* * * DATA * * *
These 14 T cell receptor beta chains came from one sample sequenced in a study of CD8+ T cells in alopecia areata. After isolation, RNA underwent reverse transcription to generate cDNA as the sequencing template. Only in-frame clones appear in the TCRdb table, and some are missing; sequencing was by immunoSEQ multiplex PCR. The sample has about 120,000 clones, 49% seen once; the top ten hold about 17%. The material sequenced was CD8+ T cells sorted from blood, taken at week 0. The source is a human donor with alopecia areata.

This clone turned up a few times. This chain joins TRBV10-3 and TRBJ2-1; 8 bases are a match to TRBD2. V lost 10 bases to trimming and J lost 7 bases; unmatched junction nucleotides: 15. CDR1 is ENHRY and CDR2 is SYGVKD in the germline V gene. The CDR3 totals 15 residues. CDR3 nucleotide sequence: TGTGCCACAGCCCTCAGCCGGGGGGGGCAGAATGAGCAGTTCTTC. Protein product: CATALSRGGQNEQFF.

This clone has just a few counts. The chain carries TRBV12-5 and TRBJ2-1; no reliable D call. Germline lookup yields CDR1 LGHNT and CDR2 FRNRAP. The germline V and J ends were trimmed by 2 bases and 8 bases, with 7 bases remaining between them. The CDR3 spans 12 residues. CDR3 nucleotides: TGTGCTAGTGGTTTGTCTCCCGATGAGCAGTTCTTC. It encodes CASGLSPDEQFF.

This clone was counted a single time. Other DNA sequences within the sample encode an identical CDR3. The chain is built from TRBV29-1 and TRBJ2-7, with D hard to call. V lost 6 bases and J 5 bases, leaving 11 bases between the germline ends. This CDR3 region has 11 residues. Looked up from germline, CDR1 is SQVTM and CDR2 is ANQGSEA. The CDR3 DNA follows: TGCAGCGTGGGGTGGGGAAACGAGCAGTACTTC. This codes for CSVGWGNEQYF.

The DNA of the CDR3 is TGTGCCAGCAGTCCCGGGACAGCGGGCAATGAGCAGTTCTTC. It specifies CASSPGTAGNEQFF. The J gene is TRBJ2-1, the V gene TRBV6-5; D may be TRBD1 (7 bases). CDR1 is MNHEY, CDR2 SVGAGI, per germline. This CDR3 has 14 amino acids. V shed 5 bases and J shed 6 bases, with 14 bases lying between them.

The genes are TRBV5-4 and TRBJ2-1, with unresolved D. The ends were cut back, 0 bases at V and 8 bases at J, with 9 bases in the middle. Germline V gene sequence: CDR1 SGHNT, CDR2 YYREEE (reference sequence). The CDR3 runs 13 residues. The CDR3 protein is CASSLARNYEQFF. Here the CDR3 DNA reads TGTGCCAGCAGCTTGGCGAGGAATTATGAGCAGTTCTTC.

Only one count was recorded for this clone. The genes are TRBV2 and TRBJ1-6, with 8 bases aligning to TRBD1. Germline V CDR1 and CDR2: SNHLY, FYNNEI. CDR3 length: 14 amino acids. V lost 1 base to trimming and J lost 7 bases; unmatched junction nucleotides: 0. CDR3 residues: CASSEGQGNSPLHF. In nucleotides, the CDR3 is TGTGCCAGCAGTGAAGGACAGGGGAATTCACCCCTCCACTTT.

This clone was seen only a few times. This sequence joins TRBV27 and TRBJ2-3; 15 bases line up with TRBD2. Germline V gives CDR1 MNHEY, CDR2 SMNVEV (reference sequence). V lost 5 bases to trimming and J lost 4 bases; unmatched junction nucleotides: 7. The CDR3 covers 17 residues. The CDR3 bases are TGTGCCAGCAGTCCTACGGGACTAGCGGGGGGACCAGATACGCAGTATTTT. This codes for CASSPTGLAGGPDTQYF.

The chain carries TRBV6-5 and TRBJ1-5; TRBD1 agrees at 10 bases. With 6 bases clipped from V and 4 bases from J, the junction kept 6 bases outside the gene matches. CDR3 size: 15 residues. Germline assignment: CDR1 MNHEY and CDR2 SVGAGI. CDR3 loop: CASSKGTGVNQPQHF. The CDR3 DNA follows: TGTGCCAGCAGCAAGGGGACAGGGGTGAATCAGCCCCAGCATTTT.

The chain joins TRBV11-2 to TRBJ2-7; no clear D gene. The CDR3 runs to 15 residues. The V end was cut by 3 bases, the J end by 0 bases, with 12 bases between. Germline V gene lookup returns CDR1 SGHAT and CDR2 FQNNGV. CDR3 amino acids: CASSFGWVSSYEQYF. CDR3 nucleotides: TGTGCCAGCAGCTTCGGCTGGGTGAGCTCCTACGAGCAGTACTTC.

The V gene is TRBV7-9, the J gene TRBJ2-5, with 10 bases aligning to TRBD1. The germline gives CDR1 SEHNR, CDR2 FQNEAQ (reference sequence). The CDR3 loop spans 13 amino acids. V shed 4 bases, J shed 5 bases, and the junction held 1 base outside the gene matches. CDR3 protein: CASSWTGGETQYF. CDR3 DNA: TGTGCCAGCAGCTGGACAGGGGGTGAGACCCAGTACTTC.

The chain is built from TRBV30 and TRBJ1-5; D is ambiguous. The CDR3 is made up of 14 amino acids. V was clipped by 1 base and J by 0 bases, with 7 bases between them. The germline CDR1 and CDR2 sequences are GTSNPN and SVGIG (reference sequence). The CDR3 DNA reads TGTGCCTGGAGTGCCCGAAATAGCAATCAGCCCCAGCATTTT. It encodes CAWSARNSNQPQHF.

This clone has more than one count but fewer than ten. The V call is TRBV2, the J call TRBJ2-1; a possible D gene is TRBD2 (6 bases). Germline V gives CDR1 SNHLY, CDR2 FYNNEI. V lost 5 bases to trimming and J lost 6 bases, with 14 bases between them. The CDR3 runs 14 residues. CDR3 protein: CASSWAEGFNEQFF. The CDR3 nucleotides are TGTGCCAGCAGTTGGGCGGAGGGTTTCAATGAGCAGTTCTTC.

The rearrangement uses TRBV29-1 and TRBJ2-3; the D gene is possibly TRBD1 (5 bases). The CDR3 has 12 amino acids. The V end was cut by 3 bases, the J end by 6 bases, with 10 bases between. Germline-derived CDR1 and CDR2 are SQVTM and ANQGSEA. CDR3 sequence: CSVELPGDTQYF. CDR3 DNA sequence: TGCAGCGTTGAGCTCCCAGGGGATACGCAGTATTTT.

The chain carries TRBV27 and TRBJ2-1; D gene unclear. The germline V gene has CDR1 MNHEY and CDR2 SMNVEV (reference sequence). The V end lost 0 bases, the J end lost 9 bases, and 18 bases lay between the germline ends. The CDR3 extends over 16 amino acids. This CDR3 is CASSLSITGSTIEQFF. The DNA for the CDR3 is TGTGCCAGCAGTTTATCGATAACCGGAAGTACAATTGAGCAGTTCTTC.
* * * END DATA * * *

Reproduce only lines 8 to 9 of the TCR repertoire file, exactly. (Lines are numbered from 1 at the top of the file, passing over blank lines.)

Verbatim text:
This clone was seen only a few times. This sequence joins TRBV27 and TRBJ2-3; 15 bases line up with TRBD2. Germline V gives CDR1 MNHEY, CDR2 SMNVEV (reference sequence). V lost 5 bases to trimming and J lost 4 bases; unmatched junction nucleotides: 7. The CDR3 covers 17 residues. The CDR3 bases are TGTGCCAGCAGTCCTACGGGACTAGCGGGGGGACCAGATACGCAGTATTTT. This codes for CASSPTGLAGGPDTQYF.

The chain carries TRBV6-5 and TRBJ1-5; TRBD1 agrees at 10 bases. With 6 bases clipped from V and 4 bases from J, the junction kept 6 bases outside the gene matches. CDR3 size: 15 residues. Germline assignment: CDR1 MNHEY and CDR2 SVGAGI. CDR3 loop: CASSKGTGVNQPQHF. The CDR3 DNA follows: TGTGCCAGCAGCAAGGGGACAGGGGTGAATCAGCCCCAGCATTTT.